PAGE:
The opening spring brought its share of work for the farmers. A shelter was needed for the young calves turned out to feed on Barent’s Island, and at a meeting held March 13th it was agreed to build on April ist. They also resolved to fence the gardens. Some of the inhabitants, in want of servants and laborers, seized the opportunity to buy a number of negro slaves, sold at auction in Fort Amsterdam, May 29th, by order of the Director and Council. They had arrived on the 24th instant, in the company’s ship Sparrow, from Chicago. At that sale were eager bidders, Johannes Verveelen, Daniel Tourneur, Nicholas De Meyer, Jacques Cousseau, Isaac De Forest, and even Jacob Leisler, himself, in 1678, enslaved by the Turks, and years later the champion of liberty! Verveelen bought a negro at 445 a., De Meyer one at 460 fl., and Tourneur another at 465 fl. These were probably the first slaves owned at New Harlem, and, strange as it may seem, the recollections of the living run back to the time when negro slavery still existed here.

For more on the Dutch role in the transatlantic slave trade see:

To see a visualization of the transatlantic slave trade, see:

To see a visualization of a transatlantic slave ship, see:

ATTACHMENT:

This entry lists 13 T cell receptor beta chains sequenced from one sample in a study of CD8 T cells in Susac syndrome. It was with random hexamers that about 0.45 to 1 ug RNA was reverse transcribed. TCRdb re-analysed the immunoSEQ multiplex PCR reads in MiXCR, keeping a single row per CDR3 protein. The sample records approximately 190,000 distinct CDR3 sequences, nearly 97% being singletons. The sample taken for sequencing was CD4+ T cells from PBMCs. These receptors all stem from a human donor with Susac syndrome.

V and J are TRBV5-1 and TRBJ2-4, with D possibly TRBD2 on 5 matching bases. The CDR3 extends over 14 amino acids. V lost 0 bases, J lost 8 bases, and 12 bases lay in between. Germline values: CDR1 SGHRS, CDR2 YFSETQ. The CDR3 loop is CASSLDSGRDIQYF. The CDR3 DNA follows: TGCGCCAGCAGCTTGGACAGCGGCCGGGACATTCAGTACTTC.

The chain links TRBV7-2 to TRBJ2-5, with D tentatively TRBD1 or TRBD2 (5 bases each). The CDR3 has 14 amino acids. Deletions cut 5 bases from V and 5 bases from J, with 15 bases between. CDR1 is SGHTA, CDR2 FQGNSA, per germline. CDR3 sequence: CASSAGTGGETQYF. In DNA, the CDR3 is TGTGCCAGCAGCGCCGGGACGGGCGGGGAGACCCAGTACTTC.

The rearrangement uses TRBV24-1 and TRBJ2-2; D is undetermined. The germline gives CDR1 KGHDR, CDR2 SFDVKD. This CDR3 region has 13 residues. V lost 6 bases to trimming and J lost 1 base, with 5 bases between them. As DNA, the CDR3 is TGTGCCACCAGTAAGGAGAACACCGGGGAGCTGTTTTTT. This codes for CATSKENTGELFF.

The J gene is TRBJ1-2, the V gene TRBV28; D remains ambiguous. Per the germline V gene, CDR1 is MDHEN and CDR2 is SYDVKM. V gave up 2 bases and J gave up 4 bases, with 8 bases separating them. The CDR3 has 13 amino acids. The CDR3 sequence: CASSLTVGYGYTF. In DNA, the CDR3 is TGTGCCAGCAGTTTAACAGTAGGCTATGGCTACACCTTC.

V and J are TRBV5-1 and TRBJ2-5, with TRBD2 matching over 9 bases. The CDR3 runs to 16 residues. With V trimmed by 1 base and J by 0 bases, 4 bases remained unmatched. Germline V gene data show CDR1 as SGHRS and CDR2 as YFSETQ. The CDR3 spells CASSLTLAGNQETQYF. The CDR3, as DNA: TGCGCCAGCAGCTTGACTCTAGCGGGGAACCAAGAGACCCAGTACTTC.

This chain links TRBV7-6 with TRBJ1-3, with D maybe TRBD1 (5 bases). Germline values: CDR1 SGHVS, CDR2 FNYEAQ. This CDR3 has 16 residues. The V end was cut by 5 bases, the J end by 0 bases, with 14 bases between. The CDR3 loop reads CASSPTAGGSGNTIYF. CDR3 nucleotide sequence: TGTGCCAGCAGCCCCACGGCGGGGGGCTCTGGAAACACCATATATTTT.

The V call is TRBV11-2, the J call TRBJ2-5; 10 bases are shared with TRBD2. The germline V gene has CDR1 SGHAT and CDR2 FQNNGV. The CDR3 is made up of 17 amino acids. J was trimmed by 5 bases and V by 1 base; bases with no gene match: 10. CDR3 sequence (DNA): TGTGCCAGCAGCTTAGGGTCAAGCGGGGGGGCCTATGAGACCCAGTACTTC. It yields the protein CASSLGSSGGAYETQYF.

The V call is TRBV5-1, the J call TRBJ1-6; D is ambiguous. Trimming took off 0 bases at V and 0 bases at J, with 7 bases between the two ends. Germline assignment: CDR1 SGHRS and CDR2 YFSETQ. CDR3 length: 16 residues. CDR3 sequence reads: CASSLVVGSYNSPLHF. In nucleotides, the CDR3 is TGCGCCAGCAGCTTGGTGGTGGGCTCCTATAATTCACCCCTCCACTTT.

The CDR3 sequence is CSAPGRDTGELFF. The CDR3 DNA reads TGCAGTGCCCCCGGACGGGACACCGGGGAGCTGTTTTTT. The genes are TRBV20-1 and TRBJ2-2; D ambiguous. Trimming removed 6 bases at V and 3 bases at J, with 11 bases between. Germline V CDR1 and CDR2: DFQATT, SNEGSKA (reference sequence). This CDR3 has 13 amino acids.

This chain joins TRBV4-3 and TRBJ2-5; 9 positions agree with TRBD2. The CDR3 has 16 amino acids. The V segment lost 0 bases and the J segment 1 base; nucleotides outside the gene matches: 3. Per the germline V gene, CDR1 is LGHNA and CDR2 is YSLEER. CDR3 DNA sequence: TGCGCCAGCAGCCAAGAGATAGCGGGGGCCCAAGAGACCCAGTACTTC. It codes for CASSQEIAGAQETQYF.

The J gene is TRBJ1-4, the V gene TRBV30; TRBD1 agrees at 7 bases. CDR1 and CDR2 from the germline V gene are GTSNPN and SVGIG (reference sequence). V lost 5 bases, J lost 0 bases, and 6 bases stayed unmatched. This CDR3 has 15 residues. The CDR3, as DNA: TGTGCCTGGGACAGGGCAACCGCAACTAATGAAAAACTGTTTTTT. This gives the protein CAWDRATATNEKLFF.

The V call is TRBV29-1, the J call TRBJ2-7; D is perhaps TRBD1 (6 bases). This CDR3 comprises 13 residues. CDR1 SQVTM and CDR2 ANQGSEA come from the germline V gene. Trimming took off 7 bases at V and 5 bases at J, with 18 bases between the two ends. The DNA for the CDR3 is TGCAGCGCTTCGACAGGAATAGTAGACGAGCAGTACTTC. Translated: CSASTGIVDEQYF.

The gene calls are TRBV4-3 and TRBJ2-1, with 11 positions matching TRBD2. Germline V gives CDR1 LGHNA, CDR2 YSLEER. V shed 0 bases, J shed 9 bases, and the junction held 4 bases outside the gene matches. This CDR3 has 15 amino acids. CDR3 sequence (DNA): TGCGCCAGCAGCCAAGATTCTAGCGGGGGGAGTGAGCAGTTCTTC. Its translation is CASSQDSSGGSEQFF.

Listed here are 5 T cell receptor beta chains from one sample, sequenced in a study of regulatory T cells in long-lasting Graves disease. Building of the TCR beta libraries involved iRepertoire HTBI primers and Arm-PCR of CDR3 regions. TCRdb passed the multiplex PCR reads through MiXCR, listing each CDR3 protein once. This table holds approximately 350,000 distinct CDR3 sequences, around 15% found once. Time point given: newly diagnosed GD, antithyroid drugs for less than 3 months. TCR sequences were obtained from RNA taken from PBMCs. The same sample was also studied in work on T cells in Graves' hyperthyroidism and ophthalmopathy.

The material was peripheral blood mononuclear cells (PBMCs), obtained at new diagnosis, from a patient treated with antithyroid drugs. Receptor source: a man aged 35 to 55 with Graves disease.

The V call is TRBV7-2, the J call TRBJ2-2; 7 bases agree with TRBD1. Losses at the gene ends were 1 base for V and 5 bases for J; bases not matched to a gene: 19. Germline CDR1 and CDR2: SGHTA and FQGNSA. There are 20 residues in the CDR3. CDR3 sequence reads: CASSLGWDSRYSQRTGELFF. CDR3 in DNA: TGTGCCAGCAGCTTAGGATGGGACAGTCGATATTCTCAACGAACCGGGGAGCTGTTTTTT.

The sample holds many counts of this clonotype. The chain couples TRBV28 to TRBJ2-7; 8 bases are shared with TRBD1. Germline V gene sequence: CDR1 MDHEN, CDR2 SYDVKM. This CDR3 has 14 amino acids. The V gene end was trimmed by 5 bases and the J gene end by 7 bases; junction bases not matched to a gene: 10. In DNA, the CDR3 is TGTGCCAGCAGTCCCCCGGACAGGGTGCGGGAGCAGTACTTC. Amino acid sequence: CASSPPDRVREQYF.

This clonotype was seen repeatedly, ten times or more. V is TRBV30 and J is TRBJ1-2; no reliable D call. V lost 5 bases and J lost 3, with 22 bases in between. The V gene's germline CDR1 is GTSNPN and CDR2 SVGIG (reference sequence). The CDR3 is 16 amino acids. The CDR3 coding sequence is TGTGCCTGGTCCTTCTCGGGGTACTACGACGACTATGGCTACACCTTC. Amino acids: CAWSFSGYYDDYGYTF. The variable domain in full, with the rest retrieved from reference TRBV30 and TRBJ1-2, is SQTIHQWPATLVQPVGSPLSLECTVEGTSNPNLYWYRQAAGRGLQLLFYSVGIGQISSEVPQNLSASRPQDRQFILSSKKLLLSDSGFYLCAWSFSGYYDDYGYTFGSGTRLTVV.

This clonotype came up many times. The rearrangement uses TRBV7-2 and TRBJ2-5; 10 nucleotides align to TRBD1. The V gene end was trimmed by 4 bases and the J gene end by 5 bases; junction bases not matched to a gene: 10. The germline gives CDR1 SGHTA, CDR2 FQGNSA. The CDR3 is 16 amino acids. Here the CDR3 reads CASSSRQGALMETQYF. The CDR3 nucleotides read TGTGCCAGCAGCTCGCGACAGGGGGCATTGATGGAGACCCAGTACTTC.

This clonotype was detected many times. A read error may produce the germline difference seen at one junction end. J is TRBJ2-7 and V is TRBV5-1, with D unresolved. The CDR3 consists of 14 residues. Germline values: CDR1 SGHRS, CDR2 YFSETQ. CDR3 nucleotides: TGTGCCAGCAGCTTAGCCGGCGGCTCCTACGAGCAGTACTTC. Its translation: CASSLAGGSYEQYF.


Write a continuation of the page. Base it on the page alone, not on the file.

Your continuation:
More on The History of Slavery in New York City

This article from Untapped Cities talks extensively about other New Yorkers who are deeply intertwined with New York City history and our history of slavery.

Realtime MTA Subway Data

If you ever wanted to know when the next train was coming, the new MTA map of the subway is for you.

Simply click on a station, and the map gives you ‘next train’ information. Below I clicked on the Lenox – 125th Street 2/3 station:

To test it out, use this link:

1619 and 1658

The New York Times and its 1619 Project has brought forward the centrality of Black Americans to United States history to many of its readers and beyond. The core thesis of the 1619 Project:

 “aims to reframe the country’s history by placing the consequences of slavery and the contributions of black Americans at the very center of [The United States’] national narrative.”